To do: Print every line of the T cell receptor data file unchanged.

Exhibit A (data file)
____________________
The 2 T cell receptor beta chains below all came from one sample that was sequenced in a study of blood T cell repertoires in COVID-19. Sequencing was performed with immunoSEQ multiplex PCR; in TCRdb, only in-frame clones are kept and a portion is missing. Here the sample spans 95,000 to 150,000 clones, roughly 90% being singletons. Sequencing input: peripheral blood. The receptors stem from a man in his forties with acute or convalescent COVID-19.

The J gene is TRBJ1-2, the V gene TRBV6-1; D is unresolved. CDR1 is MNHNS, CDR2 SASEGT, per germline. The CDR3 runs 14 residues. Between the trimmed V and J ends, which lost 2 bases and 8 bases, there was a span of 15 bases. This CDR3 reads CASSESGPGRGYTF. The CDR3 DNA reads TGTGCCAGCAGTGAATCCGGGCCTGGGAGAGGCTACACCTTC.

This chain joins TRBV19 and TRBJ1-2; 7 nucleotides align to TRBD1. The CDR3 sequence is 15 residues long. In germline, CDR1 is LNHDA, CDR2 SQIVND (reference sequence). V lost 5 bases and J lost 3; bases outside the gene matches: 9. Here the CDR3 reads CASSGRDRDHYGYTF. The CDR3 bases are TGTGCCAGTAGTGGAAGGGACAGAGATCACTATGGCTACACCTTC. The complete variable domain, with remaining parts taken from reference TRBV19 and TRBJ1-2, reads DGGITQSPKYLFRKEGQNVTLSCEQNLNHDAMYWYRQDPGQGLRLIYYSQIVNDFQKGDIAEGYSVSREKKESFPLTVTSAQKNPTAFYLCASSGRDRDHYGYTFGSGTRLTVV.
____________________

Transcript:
The 2 T cell receptor beta chains below all came from one sample that was sequenced in a study of blood T cell repertoires in COVID-19. Sequencing was performed with immunoSEQ multiplex PCR; in TCRdb, only in-frame clones are kept and a portion is missing. Here the sample spans 95,000 to 150,000 clones, roughly 90% being singletons. Sequencing input: peripheral blood. The receptors stem from a man in his forties with acute or convalescent COVID-19.

The J gene is TRBJ1-2, the V gene TRBV6-1; D is unresolved. CDR1 is MNHNS, CDR2 SASEGT, per germline. The CDR3 runs 14 residues. Between the trimmed V and J ends, which lost 2 bases and 8 bases, there was a span of 15 bases. This CDR3 reads CASSESGPGRGYTF. The CDR3 DNA reads TGTGCCAGCAGTGAATCCGGGCCTGGGAGAGGCTACACCTTC.

This chain joins TRBV19 and TRBJ1-2; 7 nucleotides align to TRBD1. The CDR3 sequence is 15 residues long. In germline, CDR1 is LNHDA, CDR2 SQIVND (reference sequence). V lost 5 bases and J lost 3; bases outside the gene matches: 9. Here the CDR3 reads CASSGRDRDHYGYTF. The CDR3 bases are TGTGCCAGTAGTGGAAGGGACAGAGATCACTATGGCTACACCTTC. The complete variable domain, with remaining parts taken from reference TRBV19 and TRBJ1-2, reads DGGITQSPKYLFRKEGQNVTLSCEQNLNHDAMYWYRQDPGQGLRLIYYSQIVNDFQKGDIAEGYSVSREKKESFPLTVTSAQKNPTAFYLCASSGRDRDHYGYTFGSGTRLTVV.